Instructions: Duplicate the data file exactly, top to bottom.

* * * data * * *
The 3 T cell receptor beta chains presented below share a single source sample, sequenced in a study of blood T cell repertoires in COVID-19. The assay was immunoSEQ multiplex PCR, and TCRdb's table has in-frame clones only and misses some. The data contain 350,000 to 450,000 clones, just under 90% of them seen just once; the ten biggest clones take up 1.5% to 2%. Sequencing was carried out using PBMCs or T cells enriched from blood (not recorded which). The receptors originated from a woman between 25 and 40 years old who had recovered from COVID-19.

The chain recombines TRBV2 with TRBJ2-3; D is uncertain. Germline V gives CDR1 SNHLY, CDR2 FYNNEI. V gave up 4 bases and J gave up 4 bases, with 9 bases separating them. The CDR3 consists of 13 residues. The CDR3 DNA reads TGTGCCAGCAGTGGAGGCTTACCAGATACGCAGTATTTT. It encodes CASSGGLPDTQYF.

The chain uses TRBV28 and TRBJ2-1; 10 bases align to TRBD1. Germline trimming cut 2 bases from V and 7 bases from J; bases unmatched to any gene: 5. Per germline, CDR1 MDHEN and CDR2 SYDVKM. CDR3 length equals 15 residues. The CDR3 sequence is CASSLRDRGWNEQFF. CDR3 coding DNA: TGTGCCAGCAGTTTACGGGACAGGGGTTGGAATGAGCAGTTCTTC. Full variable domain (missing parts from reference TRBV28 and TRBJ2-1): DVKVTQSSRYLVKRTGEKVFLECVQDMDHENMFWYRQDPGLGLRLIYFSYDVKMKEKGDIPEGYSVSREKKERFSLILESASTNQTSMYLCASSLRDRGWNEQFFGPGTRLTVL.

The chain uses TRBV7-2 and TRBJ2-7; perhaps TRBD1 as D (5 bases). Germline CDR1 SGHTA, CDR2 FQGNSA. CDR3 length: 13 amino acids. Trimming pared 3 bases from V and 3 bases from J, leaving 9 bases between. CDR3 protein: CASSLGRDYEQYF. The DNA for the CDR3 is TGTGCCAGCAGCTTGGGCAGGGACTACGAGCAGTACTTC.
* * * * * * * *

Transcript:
The 3 T cell receptor beta chains presented below share a single source sample, sequenced in a study of blood T cell repertoires in COVID-19. The assay was immunoSEQ multiplex PCR, and TCRdb's table has in-frame clones only and misses some. The data contain 350,000 to 450,000 clones, just under 90% of them seen just once; the ten biggest clones take up 1.5% to 2%. Sequencing was carried out using PBMCs or T cells enriched from blood (not recorded which). The receptors originated from a woman between 25 and 40 years old who had recovered from COVID-19.

The chain recombines TRBV2 with TRBJ2-3; D is uncertain. Germline V gives CDR1 SNHLY, CDR2 FYNNEI. V gave up 4 bases and J gave up 4 bases, with 9 bases separating them. The CDR3 consists of 13 residues. The CDR3 DNA reads TGTGCCAGCAGTGGAGGCTTACCAGATACGCAGTATTTT. It encodes CASSGGLPDTQYF.

The chain uses TRBV28 and TRBJ2-1; 10 bases align to TRBD1. Germline trimming cut 2 bases from V and 7 bases from J; bases unmatched to any gene: 5. Per germline, CDR1 MDHEN and CDR2 SYDVKM. CDR3 length equals 15 residues. The CDR3 sequence is CASSLRDRGWNEQFF. CDR3 coding DNA: TGTGCCAGCAGTTTACGGGACAGGGGTTGGAATGAGCAGTTCTTC. Full variable domain (missing parts from reference TRBV28 and TRBJ2-1): DVKVTQSSRYLVKRTGEKVFLECVQDMDHENMFWYRQDPGLGLRLIYFSYDVKMKEKGDIPEGYSVSREKKERFSLILESASTNQTSMYLCASSLRDRGWNEQFFGPGTRLTVL.

The chain uses TRBV7-2 and TRBJ2-7; perhaps TRBD1 as D (5 bases). Germline CDR1 SGHTA, CDR2 FQGNSA. CDR3 length: 13 amino acids. Trimming pared 3 bases from V and 3 bases from J, leaving 9 bases between. CDR3 protein: CASSLGRDYEQYF. The DNA for the CDR3 is TGTGCCAGCAGCTTGGGCAGGGACTACGAGCAGTACTTC.